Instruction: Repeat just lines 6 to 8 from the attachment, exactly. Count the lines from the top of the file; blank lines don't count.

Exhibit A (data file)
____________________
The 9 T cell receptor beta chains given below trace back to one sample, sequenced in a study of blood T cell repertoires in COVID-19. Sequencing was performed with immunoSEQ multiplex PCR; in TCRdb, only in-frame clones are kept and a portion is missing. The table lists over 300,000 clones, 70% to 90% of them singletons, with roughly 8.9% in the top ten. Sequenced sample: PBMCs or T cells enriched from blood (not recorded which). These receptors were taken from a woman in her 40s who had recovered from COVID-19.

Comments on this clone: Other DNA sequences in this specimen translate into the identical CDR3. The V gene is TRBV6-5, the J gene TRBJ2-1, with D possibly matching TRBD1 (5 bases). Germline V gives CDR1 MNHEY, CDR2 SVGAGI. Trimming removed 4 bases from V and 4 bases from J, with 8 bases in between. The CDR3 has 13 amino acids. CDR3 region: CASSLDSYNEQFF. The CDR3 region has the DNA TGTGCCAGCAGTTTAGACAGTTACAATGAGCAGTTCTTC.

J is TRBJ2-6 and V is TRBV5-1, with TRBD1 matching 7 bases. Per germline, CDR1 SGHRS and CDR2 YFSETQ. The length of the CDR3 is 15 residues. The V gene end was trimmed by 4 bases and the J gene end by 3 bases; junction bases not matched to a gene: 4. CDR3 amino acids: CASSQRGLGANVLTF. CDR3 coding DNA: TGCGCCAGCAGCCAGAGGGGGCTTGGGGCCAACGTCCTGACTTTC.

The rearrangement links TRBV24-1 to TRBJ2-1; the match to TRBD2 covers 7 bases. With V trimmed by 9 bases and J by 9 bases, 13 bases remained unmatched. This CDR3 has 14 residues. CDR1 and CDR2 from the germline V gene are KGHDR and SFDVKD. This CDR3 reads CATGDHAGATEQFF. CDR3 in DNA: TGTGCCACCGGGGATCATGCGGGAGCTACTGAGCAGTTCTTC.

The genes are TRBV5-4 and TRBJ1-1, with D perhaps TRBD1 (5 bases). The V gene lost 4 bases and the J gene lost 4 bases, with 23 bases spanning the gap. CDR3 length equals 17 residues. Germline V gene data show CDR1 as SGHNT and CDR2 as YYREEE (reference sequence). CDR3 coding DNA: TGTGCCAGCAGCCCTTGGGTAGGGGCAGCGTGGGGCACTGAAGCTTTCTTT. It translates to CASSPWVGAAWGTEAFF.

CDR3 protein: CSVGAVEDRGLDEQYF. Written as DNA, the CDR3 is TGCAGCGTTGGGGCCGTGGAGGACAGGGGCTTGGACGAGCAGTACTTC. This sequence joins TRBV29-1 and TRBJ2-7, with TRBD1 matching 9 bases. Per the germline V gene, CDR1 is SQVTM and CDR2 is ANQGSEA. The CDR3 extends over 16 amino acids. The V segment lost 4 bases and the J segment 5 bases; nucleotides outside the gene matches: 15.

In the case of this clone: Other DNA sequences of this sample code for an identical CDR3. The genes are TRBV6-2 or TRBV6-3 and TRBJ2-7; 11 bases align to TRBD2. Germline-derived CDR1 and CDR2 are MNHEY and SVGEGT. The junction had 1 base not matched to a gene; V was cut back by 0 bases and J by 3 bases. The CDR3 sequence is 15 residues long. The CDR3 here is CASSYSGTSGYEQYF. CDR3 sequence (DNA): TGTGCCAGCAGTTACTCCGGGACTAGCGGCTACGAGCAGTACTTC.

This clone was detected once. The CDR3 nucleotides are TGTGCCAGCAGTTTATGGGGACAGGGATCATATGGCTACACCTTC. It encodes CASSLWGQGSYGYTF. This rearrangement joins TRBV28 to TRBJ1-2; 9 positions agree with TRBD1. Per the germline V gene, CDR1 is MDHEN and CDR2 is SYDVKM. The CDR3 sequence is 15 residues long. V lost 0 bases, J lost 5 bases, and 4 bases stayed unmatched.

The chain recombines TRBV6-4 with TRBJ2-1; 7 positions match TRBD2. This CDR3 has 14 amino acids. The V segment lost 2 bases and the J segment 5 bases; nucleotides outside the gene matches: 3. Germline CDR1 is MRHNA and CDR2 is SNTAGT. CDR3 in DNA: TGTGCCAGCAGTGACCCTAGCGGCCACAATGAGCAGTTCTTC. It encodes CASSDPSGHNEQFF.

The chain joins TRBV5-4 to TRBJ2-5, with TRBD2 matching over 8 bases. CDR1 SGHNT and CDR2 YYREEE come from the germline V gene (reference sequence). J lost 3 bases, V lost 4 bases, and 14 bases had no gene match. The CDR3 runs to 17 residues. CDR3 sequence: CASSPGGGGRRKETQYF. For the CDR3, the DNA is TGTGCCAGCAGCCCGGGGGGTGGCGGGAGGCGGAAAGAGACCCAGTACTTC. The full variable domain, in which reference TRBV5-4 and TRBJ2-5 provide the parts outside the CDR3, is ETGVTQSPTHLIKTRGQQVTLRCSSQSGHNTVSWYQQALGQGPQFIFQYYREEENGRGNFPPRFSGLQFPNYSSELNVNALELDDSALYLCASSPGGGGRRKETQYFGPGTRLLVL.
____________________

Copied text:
CDR3 protein: CSVGAVEDRGLDEQYF. Written as DNA, the CDR3 is TGCAGCGTTGGGGCCGTGGAGGACAGGGGCTTGGACGAGCAGTACTTC. This sequence joins TRBV29-1 and TRBJ2-7, with TRBD1 matching 9 bases. Per the germline V gene, CDR1 is SQVTM and CDR2 is ANQGSEA. The CDR3 extends over 16 amino acids. The V segment lost 4 bases and the J segment 5 bases; nucleotides outside the gene matches: 15.

In the case of this clone: Other DNA sequences of this sample code for an identical CDR3. The genes are TRBV6-2 or TRBV6-3 and TRBJ2-7; 11 bases align to TRBD2. Germline-derived CDR1 and CDR2 are MNHEY and SVGEGT. The junction had 1 base not matched to a gene; V was cut back by 0 bases and J by 3 bases. The CDR3 sequence is 15 residues long. The CDR3 here is CASSYSGTSGYEQYF. CDR3 sequence (DNA): TGTGCCAGCAGTTACTCCGGGACTAGCGGCTACGAGCAGTACTTC.

This clone was detected once. The CDR3 nucleotides are TGTGCCAGCAGTTTATGGGGACAGGGATCATATGGCTACACCTTC. It encodes CASSLWGQGSYGYTF. This rearrangement joins TRBV28 to TRBJ1-2; 9 positions agree with TRBD1. Per the germline V gene, CDR1 is MDHEN and CDR2 is SYDVKM. The CDR3 sequence is 15 residues long. V lost 0 bases, J lost 5 bases, and 4 bases stayed unmatched.